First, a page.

From the award-winning author Alan Heathcock comes an American myth of the future: a vision of civil war, spectacle, and disaster of biblical proportions.
In a future America ravaged by natural disaster, pandemic, and political unrest, a fundamentalist faction emerges. As the Novae Terrae gain power, enticing civilians with bread and circuses, a civil war breaks out between its members and the US government.
Mazzy Goodwin, a young soldier, only wants to find her little sister, Ava Lynn. One day, she wakes in a bomb crater to find wings emerged from her back. Has she died? Been gifted wings by God? Undergone a military experiment?
The world sees a miracle. Mazzy is coaxed into seeing it as an opportunity: to become the angel-like figurehead of the revolution, in return for being reunited with her sister. Her journey leads her to New Los Angeles, where the Novae have set up the headquarters for their propaganda machine?right in the ruins of Hollywood. Aided by friends old and new, she must navigate a web of deceit while staying true to herself.
Told in sharp, haunting prose, as cinematic as it is precise, Alan Heathcock’s 40 is a dizzyingly fantastical novel about the dangers of blind faith, the temptation of spectacle, and the love of family. In a tale by turns mythic and tragic, one heroine must come to terms with the consequences of her decisions and face the challenges of building a new world.
Opens with an immediate scene of visceral significance and rapid succession of things occurring, fire, bombshell, blood and war.
This will be a first person narrative with main protagonist Mazzy Goodwin, it’s all in here, love and hope, war and peace, righteous and unrighteous, belief and unbelief, truth and deception, these aspects of humanity a fete to tackle but he does well in communicating them with the main protagonist in her metamorphosis hand in hand reader and Mazzy on a journey through many aspects ones we fight for and ruminate in our souls.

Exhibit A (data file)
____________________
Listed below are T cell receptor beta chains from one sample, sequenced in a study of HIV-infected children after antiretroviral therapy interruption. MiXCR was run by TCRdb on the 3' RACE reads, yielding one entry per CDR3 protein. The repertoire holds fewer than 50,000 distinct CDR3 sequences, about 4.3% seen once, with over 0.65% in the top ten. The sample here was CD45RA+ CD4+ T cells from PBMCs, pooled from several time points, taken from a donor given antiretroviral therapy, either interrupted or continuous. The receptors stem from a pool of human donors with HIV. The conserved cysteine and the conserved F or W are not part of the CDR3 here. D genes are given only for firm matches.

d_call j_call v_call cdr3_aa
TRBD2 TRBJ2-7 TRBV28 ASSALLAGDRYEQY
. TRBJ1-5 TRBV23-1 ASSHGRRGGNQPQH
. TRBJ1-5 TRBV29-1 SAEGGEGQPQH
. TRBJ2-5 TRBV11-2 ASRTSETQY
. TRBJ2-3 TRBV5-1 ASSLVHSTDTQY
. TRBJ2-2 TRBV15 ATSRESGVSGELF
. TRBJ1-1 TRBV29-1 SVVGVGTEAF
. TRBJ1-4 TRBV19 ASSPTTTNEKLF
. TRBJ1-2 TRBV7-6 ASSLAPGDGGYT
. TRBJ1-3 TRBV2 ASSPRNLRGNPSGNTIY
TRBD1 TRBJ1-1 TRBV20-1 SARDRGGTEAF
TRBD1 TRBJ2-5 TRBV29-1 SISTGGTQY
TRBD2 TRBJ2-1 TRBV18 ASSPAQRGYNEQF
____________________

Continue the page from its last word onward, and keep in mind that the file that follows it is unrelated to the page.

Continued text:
The author has you reading on succumbed into this strange world in his grasp, there is no swaying from the tales immersion, no unnecessary sentences in this inner and outer conflict and the search for answers and safety in all the world gone topsy turvy.
There is the bond and love for a sister in this tale, Mazzy is in search for her sister at all costs and sacrifice.
There is a personal and world struggle for the Mazzy with war and belief and trying to understand who leads what and the policies people follow. She is a spirited soul full of grit and courage but also naive and swayed by others, actors on the stage with lies and deception, all calling to different ways, light and darkness, she is caught in the web of wars and policy and religious conflict big questions being tackled in this moral tale that has the reader try to maybe answer the questions and doesn’t give one answer but let’s all play in this stage of life on a chessboard of decision making and fates, good or bad.